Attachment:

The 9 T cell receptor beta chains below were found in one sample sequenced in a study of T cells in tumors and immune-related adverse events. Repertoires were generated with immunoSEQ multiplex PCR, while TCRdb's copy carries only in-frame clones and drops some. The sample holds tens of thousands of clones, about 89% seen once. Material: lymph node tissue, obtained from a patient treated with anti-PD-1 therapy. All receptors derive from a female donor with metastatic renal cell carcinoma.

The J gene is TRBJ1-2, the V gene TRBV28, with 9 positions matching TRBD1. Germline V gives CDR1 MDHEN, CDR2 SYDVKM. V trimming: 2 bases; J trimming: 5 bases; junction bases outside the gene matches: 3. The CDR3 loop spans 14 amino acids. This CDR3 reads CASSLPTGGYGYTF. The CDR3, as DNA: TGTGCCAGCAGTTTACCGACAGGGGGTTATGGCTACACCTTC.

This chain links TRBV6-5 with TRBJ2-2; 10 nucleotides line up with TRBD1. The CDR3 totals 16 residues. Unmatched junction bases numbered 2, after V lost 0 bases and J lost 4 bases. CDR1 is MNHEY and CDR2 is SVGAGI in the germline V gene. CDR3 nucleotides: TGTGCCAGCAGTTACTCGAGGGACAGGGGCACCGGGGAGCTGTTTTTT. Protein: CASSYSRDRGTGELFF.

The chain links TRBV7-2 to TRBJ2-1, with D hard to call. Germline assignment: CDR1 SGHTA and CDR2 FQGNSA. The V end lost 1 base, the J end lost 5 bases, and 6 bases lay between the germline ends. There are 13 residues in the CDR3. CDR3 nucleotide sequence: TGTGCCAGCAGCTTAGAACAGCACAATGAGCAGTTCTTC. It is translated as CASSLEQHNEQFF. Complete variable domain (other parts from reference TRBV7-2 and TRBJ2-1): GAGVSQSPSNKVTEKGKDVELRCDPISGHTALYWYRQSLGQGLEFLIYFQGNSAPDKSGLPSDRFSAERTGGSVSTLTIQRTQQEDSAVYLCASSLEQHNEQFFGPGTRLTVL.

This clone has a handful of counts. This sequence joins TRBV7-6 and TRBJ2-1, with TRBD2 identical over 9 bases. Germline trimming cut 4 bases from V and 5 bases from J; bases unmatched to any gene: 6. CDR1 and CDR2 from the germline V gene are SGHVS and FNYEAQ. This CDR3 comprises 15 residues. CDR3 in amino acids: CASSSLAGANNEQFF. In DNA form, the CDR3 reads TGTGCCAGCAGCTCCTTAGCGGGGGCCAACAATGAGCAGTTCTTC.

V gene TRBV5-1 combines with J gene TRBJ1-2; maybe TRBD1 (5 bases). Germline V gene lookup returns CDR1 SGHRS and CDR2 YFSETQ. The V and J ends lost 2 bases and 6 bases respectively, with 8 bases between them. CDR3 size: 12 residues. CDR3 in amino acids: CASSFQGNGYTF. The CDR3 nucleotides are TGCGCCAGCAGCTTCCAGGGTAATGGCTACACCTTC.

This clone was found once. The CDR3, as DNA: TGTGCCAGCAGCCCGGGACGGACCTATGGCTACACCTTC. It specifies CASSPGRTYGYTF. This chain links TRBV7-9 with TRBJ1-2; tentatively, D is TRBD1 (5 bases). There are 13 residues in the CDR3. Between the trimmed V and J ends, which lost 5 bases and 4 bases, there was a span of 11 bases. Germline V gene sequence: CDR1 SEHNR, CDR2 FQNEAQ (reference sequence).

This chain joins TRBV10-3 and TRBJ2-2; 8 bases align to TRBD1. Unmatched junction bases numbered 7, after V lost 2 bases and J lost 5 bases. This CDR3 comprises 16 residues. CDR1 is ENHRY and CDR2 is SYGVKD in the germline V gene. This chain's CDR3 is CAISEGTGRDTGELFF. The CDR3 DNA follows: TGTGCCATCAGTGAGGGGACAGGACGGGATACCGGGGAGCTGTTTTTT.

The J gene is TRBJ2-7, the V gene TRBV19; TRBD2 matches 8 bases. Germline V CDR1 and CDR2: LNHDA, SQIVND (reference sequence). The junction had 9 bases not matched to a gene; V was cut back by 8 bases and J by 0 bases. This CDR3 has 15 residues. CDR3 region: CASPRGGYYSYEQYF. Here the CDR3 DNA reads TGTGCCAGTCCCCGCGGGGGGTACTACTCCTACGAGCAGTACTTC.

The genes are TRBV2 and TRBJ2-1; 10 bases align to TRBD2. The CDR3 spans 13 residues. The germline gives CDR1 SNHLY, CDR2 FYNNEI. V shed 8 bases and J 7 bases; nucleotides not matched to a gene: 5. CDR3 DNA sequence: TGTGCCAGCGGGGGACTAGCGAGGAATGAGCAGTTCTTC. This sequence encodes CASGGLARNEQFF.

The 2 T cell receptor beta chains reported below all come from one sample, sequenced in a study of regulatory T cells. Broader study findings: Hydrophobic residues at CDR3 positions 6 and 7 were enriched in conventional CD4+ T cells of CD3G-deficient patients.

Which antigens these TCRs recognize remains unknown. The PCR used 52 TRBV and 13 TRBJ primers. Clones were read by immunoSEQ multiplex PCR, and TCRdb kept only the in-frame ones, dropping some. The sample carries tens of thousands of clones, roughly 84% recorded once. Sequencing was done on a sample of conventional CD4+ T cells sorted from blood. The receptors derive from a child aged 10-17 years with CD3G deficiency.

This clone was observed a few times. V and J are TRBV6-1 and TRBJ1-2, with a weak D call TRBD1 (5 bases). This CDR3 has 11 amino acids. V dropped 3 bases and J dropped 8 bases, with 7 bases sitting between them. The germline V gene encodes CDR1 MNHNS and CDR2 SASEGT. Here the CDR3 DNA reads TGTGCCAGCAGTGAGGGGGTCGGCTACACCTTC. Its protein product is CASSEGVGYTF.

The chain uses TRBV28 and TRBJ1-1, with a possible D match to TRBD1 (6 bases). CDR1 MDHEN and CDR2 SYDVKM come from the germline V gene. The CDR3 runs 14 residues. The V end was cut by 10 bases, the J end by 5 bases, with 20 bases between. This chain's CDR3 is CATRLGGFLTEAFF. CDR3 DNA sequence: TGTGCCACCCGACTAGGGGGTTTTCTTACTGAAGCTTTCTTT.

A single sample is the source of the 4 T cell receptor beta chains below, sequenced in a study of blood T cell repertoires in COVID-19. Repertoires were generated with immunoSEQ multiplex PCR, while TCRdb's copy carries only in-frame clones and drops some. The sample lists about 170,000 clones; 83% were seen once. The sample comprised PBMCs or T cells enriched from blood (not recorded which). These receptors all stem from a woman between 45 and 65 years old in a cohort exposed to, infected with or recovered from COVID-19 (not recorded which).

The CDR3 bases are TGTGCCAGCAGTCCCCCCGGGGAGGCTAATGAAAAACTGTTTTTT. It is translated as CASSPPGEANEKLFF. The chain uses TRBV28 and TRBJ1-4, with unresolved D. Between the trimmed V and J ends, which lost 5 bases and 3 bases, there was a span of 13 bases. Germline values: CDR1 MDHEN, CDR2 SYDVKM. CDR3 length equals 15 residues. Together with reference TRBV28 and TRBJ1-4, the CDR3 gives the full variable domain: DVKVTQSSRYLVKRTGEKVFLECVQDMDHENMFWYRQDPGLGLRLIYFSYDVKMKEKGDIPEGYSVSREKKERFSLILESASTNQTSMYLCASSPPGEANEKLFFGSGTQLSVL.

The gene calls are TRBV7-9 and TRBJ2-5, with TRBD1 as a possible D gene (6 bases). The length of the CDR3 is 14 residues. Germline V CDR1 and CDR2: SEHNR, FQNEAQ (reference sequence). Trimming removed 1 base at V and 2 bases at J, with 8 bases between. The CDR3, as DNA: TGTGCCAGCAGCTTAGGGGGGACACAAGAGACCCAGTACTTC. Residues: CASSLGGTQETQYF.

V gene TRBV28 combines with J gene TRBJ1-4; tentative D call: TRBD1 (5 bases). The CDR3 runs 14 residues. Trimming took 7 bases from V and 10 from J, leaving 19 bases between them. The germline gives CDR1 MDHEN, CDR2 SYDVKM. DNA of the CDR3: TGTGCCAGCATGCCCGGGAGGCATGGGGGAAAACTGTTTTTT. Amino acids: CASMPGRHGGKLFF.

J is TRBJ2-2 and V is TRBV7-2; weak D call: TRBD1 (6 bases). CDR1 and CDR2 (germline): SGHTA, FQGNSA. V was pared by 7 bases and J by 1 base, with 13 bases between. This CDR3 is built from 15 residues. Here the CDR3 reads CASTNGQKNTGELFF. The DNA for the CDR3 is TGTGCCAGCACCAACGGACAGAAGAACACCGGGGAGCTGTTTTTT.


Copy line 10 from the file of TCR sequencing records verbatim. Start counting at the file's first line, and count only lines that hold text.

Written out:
The genes are TRBV2 and TRBJ2-1; 10 bases align to TRBD2. The CDR3 spans 13 residues. The germline gives CDR1 SNHLY, CDR2 FYNNEI. V shed 8 bases and J 7 bases; nucleotides not matched to a gene: 5. CDR3 DNA sequence: TGTGCCAGCGGGGGACTAGCGAGGAATGAGCAGTTCTTC. This sequence encodes CASGGLARNEQFF.